The first is a corrective task. This involves actively challenging the hegemony of the prevailing Eurocentric scholarship. Implicit in this task is simply the need to establish one’s right to speak. The second task has to do with a restorative or recuperative project that involves uncovering, complicating and rearticulating forms of knowledge that have been neglected by the Western canon or that have been relegated to the realm of nonknowledge, superstition, the anecdotal and the unscientific. The third task addresses itself to imagining different discursive universes. Experimenting and seeking out new forms of expression are its hallmarks.

Underlying all these concerns is a desire to self-represent, self-determine and self-define. These concerns cut across a range of scholarly endeavours and pursuits of knowledge in every country that European imperialism has touched. But, in the visual arts, as in other fields of study, at the moment of inception these tasks come up against some formidable obstacles. These include access, language, resources, rank prejudice, marginalisation and ridicule.

Some of these obstacles cannot be said to simply be occupational hazards and, yes, they are always the product of human agents.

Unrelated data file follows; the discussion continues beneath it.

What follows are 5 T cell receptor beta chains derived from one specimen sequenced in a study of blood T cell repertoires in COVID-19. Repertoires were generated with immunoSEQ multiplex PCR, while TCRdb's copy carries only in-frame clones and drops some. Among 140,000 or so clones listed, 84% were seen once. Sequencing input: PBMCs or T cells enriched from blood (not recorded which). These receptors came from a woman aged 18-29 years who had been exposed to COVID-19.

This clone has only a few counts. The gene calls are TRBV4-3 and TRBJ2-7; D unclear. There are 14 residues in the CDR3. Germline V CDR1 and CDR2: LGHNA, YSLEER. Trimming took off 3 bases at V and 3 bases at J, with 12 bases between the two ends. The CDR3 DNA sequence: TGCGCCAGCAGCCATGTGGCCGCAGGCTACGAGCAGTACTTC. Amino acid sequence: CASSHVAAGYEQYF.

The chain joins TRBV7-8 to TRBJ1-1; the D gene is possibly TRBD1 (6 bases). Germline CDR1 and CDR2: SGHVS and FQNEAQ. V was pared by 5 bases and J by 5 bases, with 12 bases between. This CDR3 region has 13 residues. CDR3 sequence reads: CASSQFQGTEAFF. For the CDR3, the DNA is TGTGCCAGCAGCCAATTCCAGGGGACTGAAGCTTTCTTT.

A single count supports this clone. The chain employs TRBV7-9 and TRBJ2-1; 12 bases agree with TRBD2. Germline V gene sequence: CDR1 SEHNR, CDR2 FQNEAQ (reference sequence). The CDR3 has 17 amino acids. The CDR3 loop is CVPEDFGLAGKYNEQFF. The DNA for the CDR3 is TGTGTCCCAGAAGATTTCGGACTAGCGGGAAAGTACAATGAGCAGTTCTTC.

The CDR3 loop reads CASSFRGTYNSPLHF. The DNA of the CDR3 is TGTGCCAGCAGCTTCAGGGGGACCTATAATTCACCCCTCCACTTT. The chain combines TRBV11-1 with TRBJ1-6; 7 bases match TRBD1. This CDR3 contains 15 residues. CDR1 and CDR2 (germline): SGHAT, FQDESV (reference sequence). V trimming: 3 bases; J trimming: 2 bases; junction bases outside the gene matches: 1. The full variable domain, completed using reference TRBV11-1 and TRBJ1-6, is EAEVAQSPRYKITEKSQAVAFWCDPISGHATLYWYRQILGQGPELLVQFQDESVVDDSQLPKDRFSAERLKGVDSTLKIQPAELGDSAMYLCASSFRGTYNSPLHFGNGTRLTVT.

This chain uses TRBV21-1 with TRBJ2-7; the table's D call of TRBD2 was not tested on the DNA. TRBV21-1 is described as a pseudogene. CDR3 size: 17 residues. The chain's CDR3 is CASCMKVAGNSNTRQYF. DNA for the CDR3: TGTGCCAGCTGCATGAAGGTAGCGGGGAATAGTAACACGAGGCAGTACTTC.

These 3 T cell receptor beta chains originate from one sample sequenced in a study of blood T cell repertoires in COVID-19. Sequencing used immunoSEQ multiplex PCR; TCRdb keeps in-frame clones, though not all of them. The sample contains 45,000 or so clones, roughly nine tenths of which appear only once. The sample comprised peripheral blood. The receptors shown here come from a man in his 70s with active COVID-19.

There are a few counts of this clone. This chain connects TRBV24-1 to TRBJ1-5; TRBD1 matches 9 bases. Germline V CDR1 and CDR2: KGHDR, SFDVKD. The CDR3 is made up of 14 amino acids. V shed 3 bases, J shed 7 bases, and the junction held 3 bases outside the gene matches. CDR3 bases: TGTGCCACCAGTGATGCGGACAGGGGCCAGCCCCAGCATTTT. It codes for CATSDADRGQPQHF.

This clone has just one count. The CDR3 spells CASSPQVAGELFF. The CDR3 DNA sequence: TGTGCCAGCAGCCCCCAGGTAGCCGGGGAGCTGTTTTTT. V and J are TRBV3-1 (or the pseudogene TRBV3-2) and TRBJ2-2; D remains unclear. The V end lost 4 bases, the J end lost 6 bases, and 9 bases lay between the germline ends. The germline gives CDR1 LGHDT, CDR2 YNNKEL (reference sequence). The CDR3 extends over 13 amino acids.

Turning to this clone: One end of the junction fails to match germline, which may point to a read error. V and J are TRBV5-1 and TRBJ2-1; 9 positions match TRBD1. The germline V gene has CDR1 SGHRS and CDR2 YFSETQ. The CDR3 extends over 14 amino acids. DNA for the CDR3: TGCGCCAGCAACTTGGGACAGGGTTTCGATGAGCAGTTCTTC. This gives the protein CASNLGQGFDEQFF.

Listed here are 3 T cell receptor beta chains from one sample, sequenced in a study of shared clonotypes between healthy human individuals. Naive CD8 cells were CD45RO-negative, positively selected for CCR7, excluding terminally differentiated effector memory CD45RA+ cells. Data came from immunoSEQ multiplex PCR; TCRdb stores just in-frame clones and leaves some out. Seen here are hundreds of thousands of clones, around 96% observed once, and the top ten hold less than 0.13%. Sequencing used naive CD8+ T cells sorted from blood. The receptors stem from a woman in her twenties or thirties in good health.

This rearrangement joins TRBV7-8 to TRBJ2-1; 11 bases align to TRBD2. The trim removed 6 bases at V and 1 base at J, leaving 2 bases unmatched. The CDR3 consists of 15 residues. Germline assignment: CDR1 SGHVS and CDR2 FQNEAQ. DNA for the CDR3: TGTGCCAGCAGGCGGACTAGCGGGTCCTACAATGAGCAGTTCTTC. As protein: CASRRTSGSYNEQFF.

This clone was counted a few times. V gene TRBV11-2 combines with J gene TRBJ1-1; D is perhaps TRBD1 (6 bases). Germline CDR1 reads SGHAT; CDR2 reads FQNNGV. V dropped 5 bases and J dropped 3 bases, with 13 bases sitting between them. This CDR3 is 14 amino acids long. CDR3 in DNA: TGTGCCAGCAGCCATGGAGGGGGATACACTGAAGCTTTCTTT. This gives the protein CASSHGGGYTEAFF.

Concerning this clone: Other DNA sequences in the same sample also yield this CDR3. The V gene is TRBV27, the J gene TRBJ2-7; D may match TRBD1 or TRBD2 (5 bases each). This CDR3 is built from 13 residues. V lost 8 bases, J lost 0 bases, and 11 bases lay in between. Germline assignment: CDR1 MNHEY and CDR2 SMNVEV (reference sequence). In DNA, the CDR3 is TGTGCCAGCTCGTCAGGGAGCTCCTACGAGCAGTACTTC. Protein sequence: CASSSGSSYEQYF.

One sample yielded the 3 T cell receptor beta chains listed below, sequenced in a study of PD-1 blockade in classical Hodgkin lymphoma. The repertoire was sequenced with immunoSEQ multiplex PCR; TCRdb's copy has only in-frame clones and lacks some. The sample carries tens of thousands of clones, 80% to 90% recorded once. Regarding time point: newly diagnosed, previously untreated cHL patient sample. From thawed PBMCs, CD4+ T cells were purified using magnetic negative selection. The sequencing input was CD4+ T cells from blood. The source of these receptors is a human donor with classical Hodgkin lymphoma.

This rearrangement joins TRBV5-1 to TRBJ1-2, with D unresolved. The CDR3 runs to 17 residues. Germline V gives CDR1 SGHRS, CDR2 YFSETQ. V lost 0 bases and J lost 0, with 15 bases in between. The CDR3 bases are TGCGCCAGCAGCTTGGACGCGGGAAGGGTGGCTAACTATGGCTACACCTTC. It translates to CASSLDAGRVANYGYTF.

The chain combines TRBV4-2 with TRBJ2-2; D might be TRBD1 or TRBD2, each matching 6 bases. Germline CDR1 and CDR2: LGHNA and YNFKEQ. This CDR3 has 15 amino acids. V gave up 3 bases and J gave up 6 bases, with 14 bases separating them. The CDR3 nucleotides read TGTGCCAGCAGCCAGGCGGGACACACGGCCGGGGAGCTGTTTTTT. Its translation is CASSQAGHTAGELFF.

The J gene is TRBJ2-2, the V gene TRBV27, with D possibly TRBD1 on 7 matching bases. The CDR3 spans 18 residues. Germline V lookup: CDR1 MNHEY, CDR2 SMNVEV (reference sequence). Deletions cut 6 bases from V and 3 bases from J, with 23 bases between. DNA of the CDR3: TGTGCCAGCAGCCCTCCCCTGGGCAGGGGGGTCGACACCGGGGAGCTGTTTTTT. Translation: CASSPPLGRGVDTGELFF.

Although these hurdles are both symbolic and material, they are also subject to white privilege, with its moral and ethical rectitude as well as its aesthetic superiority. Challenging these obstacles means acquiring skills and a certain manner of speaking that will take the beleaguered and bewildered black critics further and further away from the very audience they seek to address, making them strangers among their people.

For this reason, the second edition of the biennial symposium explores tendencies that are prevalent in creative practices today. The programme includes presenters speaking about filmmaking, photography and photographic archives, collective practice and urban planning.